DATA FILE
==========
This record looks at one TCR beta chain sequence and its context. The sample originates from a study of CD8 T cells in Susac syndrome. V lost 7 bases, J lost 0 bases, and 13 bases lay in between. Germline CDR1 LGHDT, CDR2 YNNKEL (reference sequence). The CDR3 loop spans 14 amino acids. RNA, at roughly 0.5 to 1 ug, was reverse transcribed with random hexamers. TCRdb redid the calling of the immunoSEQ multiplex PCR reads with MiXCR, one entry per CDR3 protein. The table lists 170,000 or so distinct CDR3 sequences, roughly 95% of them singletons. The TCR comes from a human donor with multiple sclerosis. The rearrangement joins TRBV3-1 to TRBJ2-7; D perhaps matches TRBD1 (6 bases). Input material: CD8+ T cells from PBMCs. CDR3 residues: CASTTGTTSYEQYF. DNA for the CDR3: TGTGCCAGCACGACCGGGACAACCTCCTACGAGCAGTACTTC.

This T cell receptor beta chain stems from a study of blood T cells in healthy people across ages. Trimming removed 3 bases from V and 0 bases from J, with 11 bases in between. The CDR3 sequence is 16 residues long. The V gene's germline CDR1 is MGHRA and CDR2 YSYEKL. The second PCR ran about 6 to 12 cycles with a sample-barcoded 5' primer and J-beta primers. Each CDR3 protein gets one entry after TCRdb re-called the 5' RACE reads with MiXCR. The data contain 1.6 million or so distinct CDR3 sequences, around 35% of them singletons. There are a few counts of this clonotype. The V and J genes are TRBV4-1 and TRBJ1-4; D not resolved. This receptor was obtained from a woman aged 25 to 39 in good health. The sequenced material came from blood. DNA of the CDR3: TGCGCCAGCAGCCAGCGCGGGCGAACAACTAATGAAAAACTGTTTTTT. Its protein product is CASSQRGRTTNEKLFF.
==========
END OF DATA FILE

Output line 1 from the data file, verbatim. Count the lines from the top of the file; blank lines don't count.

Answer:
This record looks at one TCR beta chain sequence and its context. The sample originates from a study of CD8 T cells in Susac syndrome. V lost 7 bases, J lost 0 bases, and 13 bases lay in between. Germline CDR1 LGHDT, CDR2 YNNKEL (reference sequence). The CDR3 loop spans 14 amino acids. RNA, at roughly 0.5 to 1 ug, was reverse transcribed with random hexamers. TCRdb redid the calling of the immunoSEQ multiplex PCR reads with MiXCR, one entry per CDR3 protein. The table lists 170,000 or so distinct CDR3 sequences, roughly 95% of them singletons. The TCR comes from a human donor with multiple sclerosis. The rearrangement joins TRBV3-1 to TRBJ2-7; D perhaps matches TRBD1 (6 bases). Input material: CD8+ T cells from PBMCs. CDR3 residues: CASTTGTTSYEQYF. DNA for the CDR3: TGTGCCAGCACGACCGGGACAACCTCCTACGAGCAGTACTTC.